Secretary Clinton has a hopeful view of the future and an optimistic sense of the present. And while this is perhaps not specifically a business policy, it's a view of the world that gives a sense of stability to businesses. New Belgium has been built on optimism, hard work, and curiosity about what's next. We think that Secretary Clinton shares that view of our economy and our country.
Business, community, and environment are often in tension with each other. How has New Belgium contributed to a better world through an alignment of those concerns?
As a B Corporation, we are beholden to interests that transcend just financial, so our stakeholders include the environment, our planet, and our community. We take those factors into consideration every time we make a decision which has resulted in the adoption of innovative technologies like an on-site water treatment facility that can produce about 15% of our electricity, open book management that gives co-workers the ability to help run the business, and an ESOP program that shares equity and makes our co-workers 100% owners of the business. We feel like we are a much stronger and more resilient organization because of these commitments.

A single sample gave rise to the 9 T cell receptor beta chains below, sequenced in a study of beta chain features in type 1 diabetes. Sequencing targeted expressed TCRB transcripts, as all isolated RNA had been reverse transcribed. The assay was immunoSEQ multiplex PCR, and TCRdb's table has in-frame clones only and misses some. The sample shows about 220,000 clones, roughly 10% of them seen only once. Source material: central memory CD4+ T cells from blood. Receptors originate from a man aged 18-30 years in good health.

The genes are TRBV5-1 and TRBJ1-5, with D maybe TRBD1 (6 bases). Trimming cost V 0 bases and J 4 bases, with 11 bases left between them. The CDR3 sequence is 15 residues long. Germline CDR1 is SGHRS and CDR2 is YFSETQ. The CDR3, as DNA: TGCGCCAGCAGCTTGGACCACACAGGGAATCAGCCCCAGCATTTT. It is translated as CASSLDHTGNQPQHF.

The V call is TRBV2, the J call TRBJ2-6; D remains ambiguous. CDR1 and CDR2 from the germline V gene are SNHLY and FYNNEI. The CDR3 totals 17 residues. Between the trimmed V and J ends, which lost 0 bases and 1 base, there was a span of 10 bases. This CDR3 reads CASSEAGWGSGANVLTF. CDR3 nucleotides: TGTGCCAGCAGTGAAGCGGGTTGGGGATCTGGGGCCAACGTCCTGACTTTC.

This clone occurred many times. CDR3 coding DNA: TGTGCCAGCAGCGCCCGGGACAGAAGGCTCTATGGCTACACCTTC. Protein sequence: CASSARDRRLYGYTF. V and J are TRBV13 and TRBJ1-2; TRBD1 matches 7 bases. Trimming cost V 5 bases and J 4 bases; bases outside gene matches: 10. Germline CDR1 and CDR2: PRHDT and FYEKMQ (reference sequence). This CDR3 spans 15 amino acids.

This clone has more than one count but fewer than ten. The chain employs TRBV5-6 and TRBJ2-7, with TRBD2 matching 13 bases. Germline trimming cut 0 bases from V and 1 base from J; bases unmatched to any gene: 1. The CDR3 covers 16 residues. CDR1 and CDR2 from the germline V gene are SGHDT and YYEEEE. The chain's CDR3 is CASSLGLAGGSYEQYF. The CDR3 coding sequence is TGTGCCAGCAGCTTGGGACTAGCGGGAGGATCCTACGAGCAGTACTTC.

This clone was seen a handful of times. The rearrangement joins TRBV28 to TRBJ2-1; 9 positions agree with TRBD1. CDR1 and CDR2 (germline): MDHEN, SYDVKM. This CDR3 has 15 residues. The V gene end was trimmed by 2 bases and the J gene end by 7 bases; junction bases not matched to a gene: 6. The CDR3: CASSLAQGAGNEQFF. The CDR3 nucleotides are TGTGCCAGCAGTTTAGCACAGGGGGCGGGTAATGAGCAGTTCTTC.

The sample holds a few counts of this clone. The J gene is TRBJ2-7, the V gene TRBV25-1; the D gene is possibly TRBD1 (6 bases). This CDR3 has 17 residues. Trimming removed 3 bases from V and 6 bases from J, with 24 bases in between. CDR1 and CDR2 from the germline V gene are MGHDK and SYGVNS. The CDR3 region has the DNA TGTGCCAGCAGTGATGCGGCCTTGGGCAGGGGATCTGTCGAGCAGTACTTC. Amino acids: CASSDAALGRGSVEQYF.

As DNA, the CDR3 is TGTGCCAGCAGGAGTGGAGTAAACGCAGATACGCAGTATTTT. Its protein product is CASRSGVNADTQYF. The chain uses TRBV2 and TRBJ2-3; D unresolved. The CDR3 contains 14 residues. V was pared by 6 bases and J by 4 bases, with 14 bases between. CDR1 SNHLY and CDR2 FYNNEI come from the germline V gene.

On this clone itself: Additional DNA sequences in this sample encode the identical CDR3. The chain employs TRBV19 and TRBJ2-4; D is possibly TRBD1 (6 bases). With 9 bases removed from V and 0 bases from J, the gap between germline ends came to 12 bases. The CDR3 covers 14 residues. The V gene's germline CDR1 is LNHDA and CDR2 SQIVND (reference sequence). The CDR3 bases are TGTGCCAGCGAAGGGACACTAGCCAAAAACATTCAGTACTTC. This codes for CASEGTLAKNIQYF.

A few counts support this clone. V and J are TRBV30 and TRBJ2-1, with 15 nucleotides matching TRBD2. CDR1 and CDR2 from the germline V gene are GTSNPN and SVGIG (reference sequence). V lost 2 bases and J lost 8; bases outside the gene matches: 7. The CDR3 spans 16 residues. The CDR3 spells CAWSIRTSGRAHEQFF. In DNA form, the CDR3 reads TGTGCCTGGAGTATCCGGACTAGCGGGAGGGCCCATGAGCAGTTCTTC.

What does New Belgium hope to achieve through hosting the Clintons in this regard? What's the ideal takeaway, from the brewery's perspective?
Ideally, we show our support for a civil political process that encourages healthy and respectful debate. That seems to be a big ask these days. Also, we are hoping to help elect the one candidate in this election whose vision more closely aligns with our core values and beliefs—and that’s a pretty clear choice.
What are the chief concerns of New Belgium that relate to a potential Clinton administration?
That there will continue to be perpetual gridlock in the form of an intransigent and obstructionist congress. Lately, U.S. voters have tended to send one party to the White House and the other to Congress. We don’t have concerns about a Clinton administration as much as we have concerns that, if the parties can't begin working together, our country won't be able to enact any meaningful new policy.
How do these concerns relate to craft beer overall in the New Belgium example of craft beer?